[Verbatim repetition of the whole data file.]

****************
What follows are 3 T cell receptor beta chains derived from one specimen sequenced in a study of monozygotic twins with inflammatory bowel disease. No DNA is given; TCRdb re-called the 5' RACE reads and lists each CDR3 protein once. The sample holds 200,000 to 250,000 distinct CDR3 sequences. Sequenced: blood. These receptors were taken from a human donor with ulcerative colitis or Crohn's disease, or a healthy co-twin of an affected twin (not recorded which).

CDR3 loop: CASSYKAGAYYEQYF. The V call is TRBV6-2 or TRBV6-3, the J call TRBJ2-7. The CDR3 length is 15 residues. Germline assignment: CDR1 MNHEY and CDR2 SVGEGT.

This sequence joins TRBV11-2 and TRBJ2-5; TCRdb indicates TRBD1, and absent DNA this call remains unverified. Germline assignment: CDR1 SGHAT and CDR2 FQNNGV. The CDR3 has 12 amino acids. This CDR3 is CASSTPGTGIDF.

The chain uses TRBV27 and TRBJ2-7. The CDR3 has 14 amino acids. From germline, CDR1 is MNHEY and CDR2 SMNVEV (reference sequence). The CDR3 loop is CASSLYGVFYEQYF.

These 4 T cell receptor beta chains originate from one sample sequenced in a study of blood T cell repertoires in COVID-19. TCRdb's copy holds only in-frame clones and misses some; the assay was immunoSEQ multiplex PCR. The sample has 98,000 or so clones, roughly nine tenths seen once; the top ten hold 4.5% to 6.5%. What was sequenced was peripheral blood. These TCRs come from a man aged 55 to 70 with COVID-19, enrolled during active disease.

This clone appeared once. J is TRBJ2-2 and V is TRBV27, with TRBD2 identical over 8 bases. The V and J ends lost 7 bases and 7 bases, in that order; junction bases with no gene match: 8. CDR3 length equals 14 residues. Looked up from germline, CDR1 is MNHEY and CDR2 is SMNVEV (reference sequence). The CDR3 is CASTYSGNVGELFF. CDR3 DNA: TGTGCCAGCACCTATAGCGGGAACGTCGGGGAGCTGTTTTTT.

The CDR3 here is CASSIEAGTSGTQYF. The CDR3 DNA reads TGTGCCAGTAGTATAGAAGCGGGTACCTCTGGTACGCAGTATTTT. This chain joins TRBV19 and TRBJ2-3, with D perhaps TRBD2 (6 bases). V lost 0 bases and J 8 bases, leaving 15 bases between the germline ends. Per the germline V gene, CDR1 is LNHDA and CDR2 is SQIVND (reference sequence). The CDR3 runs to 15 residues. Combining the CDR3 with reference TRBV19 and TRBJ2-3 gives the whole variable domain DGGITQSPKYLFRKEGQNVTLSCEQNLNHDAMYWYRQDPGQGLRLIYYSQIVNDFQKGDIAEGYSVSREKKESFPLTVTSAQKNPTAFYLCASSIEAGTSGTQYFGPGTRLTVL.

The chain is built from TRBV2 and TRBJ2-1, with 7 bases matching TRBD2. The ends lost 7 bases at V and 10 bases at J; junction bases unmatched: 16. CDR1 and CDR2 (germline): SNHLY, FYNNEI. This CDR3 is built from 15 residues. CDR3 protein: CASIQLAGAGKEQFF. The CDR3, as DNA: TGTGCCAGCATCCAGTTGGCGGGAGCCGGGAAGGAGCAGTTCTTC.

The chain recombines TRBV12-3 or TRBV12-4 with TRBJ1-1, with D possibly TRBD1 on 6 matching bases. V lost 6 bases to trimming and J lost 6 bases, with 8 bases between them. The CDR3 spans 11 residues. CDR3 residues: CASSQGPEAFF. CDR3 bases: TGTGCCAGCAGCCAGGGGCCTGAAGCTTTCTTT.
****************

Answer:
What follows are 3 T cell receptor beta chains derived from one specimen sequenced in a study of monozygotic twins with inflammatory bowel disease. No DNA is given; TCRdb re-called the 5' RACE reads and lists each CDR3 protein once. The sample holds 200,000 to 250,000 distinct CDR3 sequences. Sequenced: blood. These receptors were taken from a human donor with ulcerative colitis or Crohn's disease, or a healthy co-twin of an affected twin (not recorded which).

CDR3 loop: CASSYKAGAYYEQYF. The V call is TRBV6-2 or TRBV6-3, the J call TRBJ2-7. The CDR3 length is 15 residues. Germline assignment: CDR1 MNHEY and CDR2 SVGEGT.

This sequence joins TRBV11-2 and TRBJ2-5; TCRdb indicates TRBD1, and absent DNA this call remains unverified. Germline assignment: CDR1 SGHAT and CDR2 FQNNGV. The CDR3 has 12 amino acids. This CDR3 is CASSTPGTGIDF.

The chain uses TRBV27 and TRBJ2-7. The CDR3 has 14 amino acids. From germline, CDR1 is MNHEY and CDR2 SMNVEV (reference sequence). The CDR3 loop is CASSLYGVFYEQYF.

These 4 T cell receptor beta chains originate from one sample sequenced in a study of blood T cell repertoires in COVID-19. TCRdb's copy holds only in-frame clones and misses some; the assay was immunoSEQ multiplex PCR. The sample has 98,000 or so clones, roughly nine tenths seen once; the top ten hold 4.5% to 6.5%. What was sequenced was peripheral blood. These TCRs come from a man aged 55 to 70 with COVID-19, enrolled during active disease.

This clone appeared once. J is TRBJ2-2 and V is TRBV27, with TRBD2 identical over 8 bases. The V and J ends lost 7 bases and 7 bases, in that order; junction bases with no gene match: 8. CDR3 length equals 14 residues. Looked up from germline, CDR1 is MNHEY and CDR2 is SMNVEV (reference sequence). The CDR3 is CASTYSGNVGELFF. CDR3 DNA: TGTGCCAGCACCTATAGCGGGAACGTCGGGGAGCTGTTTTTT.

The CDR3 here is CASSIEAGTSGTQYF. The CDR3 DNA reads TGTGCCAGTAGTATAGAAGCGGGTACCTCTGGTACGCAGTATTTT. This chain joins TRBV19 and TRBJ2-3, with D perhaps TRBD2 (6 bases). V lost 0 bases and J 8 bases, leaving 15 bases between the germline ends. Per the germline V gene, CDR1 is LNHDA and CDR2 is SQIVND (reference sequence). The CDR3 runs to 15 residues. Combining the CDR3 with reference TRBV19 and TRBJ2-3 gives the whole variable domain DGGITQSPKYLFRKEGQNVTLSCEQNLNHDAMYWYRQDPGQGLRLIYYSQIVNDFQKGDIAEGYSVSREKKESFPLTVTSAQKNPTAFYLCASSIEAGTSGTQYFGPGTRLTVL.

The chain is built from TRBV2 and TRBJ2-1, with 7 bases matching TRBD2. The ends lost 7 bases at V and 10 bases at J; junction bases unmatched: 16. CDR1 and CDR2 (germline): SNHLY, FYNNEI. This CDR3 is built from 15 residues. CDR3 protein: CASIQLAGAGKEQFF. The CDR3, as DNA: TGTGCCAGCATCCAGTTGGCGGGAGCCGGGAAGGAGCAGTTCTTC.

The chain recombines TRBV12-3 or TRBV12-4 with TRBJ1-1, with D possibly TRBD1 on 6 matching bases. V lost 6 bases to trimming and J lost 6 bases, with 8 bases between them. The CDR3 spans 11 residues. CDR3 residues: CASSQGPEAFF. CDR3 bases: TGTGCCAGCAGCCAGGGGCCTGAAGCTTTCTTT.